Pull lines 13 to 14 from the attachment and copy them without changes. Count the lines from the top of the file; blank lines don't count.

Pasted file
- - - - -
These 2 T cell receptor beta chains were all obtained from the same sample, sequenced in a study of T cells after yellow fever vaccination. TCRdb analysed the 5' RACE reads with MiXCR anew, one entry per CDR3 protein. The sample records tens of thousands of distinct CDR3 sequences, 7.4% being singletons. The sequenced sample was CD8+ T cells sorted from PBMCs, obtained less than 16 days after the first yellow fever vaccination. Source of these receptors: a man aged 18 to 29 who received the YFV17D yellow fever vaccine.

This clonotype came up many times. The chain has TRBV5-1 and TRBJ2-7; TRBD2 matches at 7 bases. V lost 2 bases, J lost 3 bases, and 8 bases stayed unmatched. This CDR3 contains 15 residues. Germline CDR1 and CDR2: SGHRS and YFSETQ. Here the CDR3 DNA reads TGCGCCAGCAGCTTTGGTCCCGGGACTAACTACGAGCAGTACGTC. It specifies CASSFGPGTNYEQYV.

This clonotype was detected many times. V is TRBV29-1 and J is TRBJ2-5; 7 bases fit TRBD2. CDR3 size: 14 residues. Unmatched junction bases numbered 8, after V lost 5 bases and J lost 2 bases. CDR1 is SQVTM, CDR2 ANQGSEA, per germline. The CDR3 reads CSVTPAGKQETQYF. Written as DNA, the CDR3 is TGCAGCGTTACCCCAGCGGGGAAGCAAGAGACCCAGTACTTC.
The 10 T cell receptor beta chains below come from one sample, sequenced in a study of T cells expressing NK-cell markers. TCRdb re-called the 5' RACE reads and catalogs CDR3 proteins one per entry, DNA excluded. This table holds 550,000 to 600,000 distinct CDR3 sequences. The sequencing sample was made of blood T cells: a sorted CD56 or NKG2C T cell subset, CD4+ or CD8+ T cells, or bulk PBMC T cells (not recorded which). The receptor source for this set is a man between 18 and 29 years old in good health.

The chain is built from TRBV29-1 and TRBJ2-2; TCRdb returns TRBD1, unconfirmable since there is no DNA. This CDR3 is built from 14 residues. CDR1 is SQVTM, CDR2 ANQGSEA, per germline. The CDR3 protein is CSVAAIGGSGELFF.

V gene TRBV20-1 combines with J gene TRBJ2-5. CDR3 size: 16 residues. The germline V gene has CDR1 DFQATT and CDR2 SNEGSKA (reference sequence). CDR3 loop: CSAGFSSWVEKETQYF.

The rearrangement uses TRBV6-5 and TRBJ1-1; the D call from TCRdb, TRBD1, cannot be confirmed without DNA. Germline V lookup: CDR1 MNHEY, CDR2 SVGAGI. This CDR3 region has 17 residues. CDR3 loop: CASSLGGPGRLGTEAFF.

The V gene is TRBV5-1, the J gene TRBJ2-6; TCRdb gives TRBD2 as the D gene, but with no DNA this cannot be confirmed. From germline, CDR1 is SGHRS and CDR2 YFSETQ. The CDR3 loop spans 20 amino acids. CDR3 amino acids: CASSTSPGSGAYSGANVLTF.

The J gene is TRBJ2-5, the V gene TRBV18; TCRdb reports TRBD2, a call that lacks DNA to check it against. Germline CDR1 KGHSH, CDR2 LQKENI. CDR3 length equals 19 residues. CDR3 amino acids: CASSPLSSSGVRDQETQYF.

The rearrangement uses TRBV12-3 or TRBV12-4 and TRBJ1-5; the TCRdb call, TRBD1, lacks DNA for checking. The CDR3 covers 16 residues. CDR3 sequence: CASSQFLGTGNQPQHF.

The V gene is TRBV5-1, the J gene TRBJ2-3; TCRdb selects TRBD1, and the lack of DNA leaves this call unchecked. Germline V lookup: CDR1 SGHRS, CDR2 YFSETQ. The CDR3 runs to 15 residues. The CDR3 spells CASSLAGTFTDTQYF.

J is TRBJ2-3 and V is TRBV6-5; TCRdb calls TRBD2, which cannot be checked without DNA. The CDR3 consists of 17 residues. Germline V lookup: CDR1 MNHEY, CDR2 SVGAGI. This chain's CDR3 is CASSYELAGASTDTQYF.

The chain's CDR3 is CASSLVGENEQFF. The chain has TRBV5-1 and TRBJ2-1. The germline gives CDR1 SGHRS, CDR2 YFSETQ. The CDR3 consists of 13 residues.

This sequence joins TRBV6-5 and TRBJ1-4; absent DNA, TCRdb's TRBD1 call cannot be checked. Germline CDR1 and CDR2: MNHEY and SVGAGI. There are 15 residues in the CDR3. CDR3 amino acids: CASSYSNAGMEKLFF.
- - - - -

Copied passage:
The chain's CDR3 is CASSLVGENEQFF. The chain has TRBV5-1 and TRBJ2-1. The germline gives CDR1 SGHRS, CDR2 YFSETQ. The CDR3 consists of 13 residues.

This sequence joins TRBV6-5 and TRBJ1-4; absent DNA, TCRdb's TRBD1 call cannot be checked. Germline CDR1 and CDR2: MNHEY and SVGAGI. There are 15 residues in the CDR3. CDR3 amino acids: CASSYSNAGMEKLFF.